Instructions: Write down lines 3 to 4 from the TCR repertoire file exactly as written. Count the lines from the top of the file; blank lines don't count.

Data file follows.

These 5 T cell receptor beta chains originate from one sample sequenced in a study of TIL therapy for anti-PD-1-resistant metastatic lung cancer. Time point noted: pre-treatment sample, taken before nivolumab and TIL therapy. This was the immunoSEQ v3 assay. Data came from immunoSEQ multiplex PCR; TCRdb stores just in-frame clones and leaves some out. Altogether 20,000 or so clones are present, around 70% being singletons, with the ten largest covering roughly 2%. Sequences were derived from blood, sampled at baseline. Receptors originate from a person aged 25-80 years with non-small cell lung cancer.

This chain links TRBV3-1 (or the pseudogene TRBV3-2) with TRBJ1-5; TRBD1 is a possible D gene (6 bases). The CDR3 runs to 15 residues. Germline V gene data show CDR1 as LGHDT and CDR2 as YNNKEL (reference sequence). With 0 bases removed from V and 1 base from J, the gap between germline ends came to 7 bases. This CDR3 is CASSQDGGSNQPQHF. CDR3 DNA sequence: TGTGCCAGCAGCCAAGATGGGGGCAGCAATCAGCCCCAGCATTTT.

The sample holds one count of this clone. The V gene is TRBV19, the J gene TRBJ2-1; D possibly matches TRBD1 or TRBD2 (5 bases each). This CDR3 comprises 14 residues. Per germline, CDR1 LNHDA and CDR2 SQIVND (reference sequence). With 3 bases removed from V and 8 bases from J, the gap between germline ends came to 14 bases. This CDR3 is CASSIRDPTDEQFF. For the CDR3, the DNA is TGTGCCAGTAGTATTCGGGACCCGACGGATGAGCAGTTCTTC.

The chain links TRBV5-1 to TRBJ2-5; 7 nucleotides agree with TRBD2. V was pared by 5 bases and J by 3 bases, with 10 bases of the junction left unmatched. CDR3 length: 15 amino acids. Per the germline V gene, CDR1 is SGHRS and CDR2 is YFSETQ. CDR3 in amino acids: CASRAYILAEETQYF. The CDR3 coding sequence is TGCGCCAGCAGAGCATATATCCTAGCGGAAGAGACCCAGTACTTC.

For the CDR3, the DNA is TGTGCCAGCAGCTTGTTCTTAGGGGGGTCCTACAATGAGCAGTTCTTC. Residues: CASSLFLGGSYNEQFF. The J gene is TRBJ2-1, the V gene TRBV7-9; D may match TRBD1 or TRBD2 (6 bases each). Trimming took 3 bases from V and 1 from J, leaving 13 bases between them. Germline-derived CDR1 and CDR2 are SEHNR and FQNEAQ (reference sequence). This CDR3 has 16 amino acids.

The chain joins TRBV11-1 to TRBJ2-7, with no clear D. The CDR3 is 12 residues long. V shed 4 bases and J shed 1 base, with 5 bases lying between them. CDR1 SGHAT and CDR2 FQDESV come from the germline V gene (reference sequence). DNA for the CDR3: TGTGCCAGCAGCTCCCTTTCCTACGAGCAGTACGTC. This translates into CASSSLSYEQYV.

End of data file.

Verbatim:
The sample holds one count of this clone. The V gene is TRBV19, the J gene TRBJ2-1; D possibly matches TRBD1 or TRBD2 (5 bases each). This CDR3 comprises 14 residues. Per germline, CDR1 LNHDA and CDR2 SQIVND (reference sequence). With 3 bases removed from V and 8 bases from J, the gap between germline ends came to 14 bases. This CDR3 is CASSIRDPTDEQFF. For the CDR3, the DNA is TGTGCCAGTAGTATTCGGGACCCGACGGATGAGCAGTTCTTC.

The chain links TRBV5-1 to TRBJ2-5; 7 nucleotides agree with TRBD2. V was pared by 5 bases and J by 3 bases, with 10 bases of the junction left unmatched. CDR3 length: 15 amino acids. Per the germline V gene, CDR1 is SGHRS and CDR2 is YFSETQ. CDR3 in amino acids: CASRAYILAEETQYF. The CDR3 coding sequence is TGCGCCAGCAGAGCATATATCCTAGCGGAAGAGACCCAGTACTTC.